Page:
I don’t think we really know what anything is worth right now. We’ve had multimillion dollar properties sell for six figures, and is that a comp? Is that really what it’s worth? Or is that what it’s worth today when I have to get rid of some toxic assets? And is that a value we want to go forward with? And a lot of those foreclosures are selling under the cost to build. We have a lot of unemployed subcontractors, so it’s real cheap to build a house now, you’d think. But it’s hard to find a subcontractor. Find a drywaller. They’ve gone and taken jobs elsewhere. So it’s not cheap to build new, and those foreclosed properties, they tend to be the cheaper thing to buy.

HAWTHORNE: Has that been an issue on the commercial side?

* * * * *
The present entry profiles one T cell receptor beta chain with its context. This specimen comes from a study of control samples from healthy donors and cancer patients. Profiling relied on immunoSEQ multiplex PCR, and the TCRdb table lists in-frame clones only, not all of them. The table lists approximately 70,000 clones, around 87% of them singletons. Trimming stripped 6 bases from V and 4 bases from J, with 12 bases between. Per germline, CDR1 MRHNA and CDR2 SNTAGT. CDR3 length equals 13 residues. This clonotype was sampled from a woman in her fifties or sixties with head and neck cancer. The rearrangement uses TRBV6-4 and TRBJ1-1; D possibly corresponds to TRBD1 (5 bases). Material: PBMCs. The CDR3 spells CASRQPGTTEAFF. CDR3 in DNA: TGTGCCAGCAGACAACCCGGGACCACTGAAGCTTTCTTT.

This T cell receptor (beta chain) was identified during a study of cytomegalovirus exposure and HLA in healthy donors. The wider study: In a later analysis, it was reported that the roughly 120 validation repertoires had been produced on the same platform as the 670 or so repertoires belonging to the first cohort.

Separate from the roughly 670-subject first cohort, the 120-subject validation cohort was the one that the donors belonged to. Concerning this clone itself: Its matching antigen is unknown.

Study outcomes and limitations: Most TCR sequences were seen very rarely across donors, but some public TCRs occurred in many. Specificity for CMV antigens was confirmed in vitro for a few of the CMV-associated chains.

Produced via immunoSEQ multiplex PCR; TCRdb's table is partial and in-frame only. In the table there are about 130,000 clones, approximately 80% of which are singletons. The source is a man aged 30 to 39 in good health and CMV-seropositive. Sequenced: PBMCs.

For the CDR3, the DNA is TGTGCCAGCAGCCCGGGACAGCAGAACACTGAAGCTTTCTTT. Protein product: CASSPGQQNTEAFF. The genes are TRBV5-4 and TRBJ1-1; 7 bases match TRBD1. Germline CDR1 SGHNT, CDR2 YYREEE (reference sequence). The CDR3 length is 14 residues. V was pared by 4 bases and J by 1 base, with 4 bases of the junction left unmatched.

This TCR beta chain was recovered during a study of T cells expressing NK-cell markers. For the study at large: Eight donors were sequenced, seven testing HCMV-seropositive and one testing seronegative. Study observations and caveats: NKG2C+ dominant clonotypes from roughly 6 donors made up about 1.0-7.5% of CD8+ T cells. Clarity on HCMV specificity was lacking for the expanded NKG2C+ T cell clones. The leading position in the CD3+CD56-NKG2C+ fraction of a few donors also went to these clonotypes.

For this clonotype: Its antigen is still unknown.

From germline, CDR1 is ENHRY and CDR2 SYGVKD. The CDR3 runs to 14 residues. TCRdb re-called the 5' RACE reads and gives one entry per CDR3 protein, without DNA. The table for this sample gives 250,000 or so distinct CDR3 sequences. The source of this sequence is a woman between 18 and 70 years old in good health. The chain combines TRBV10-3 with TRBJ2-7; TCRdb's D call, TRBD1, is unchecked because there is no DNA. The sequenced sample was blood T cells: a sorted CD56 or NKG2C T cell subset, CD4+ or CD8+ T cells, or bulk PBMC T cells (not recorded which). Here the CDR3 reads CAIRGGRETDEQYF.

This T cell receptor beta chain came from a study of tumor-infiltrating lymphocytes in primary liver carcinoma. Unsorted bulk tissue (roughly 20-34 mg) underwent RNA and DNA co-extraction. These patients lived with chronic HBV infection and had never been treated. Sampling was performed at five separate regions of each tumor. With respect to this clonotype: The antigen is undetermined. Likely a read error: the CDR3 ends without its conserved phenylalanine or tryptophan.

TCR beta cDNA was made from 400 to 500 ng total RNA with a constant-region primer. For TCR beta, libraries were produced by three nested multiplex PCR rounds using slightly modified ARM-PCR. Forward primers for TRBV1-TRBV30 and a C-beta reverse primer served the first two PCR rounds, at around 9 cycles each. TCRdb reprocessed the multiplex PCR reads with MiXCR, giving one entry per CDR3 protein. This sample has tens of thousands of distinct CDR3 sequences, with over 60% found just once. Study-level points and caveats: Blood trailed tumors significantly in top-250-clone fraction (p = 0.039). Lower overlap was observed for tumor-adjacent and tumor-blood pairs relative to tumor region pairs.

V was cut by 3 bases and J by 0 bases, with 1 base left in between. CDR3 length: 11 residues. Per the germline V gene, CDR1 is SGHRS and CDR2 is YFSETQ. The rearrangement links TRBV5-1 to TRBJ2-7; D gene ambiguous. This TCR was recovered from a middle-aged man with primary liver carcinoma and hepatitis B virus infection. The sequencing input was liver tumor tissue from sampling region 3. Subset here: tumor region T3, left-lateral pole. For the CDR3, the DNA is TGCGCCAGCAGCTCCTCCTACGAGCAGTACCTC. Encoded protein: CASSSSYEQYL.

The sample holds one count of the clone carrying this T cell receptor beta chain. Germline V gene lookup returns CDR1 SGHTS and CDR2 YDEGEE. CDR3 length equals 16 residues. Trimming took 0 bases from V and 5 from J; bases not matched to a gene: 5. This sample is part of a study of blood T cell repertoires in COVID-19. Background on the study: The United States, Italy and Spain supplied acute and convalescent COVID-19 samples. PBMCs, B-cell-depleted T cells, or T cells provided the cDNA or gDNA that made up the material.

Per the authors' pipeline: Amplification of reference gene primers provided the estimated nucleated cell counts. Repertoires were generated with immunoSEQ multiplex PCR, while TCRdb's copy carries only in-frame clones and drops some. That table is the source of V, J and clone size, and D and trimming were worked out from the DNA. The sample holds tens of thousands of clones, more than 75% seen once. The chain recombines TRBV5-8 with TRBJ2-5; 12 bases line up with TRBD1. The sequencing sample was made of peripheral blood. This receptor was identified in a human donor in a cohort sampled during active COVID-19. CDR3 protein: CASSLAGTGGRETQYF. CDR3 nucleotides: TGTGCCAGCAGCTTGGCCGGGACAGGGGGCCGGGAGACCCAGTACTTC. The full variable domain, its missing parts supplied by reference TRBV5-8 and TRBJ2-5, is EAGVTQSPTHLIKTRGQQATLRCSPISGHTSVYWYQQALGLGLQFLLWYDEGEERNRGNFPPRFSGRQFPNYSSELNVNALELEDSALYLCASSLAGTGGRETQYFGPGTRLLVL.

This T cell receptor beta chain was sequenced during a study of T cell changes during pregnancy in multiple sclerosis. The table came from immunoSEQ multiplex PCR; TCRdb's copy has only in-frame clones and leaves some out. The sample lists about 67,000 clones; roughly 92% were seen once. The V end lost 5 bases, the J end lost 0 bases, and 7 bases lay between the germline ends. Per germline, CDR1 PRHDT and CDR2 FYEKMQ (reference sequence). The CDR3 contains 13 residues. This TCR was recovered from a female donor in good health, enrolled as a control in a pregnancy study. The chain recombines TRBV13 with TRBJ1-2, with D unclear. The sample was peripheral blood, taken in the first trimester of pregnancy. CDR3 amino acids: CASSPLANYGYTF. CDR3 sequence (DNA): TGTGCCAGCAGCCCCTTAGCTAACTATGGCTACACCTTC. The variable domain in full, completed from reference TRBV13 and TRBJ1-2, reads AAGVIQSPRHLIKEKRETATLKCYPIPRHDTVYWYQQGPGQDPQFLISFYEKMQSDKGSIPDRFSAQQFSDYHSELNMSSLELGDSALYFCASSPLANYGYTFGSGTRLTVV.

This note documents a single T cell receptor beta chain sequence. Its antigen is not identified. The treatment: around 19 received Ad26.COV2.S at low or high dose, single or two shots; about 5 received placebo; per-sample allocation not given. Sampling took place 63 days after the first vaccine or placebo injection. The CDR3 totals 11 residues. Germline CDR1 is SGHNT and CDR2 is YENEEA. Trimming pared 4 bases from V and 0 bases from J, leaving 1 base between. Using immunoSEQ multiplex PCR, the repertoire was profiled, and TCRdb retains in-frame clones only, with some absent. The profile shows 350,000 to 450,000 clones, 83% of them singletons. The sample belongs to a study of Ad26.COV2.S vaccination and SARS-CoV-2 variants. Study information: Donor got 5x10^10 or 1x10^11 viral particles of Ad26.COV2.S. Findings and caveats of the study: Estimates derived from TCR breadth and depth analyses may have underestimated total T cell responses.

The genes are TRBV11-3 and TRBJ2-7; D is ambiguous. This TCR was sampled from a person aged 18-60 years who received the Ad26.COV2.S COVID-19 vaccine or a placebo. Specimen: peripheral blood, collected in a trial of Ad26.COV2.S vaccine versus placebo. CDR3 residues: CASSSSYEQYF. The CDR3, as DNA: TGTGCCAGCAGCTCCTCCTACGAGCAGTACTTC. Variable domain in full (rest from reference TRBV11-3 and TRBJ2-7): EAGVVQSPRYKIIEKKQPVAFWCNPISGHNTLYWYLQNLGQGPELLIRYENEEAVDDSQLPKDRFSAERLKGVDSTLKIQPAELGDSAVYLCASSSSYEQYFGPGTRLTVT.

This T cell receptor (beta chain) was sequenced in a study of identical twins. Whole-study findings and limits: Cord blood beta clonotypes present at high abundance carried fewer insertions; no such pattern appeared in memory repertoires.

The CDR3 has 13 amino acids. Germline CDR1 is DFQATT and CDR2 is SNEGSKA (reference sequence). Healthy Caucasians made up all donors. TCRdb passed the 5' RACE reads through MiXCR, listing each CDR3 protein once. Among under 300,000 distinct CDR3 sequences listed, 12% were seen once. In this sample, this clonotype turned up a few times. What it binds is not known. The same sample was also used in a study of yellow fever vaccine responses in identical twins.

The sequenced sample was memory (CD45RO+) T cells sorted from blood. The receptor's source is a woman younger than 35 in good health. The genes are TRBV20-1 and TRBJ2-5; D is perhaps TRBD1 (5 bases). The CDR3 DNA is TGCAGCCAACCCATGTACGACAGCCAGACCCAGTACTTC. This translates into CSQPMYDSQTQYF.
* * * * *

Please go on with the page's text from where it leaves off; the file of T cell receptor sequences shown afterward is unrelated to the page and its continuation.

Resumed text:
GUERNSEY: I think as painful as it’s been for all sectors, I think it’s been a healthy cleansing process. Better agents coming on the back end of it. A lot of the guys dabbling a little bit in commercial, they’ve kind of gone away. So I think there’s a more professional level on the real estate side. I think on the construction side, it’s created a great opportunity, because there’s been some whittling down of companies, and it’s created a huge talent pool out there. Our industry is one of the hardest ones hit, and yeah, you have to wade through all the resumes, and there’s a lot of people out there looking for work, but there’s some incredible talent. A young company like ours, looking to grow and looking to capitalize on opportunity, that has created a tremendous opportunity there is going to be less competition on the back side of this whole downturn.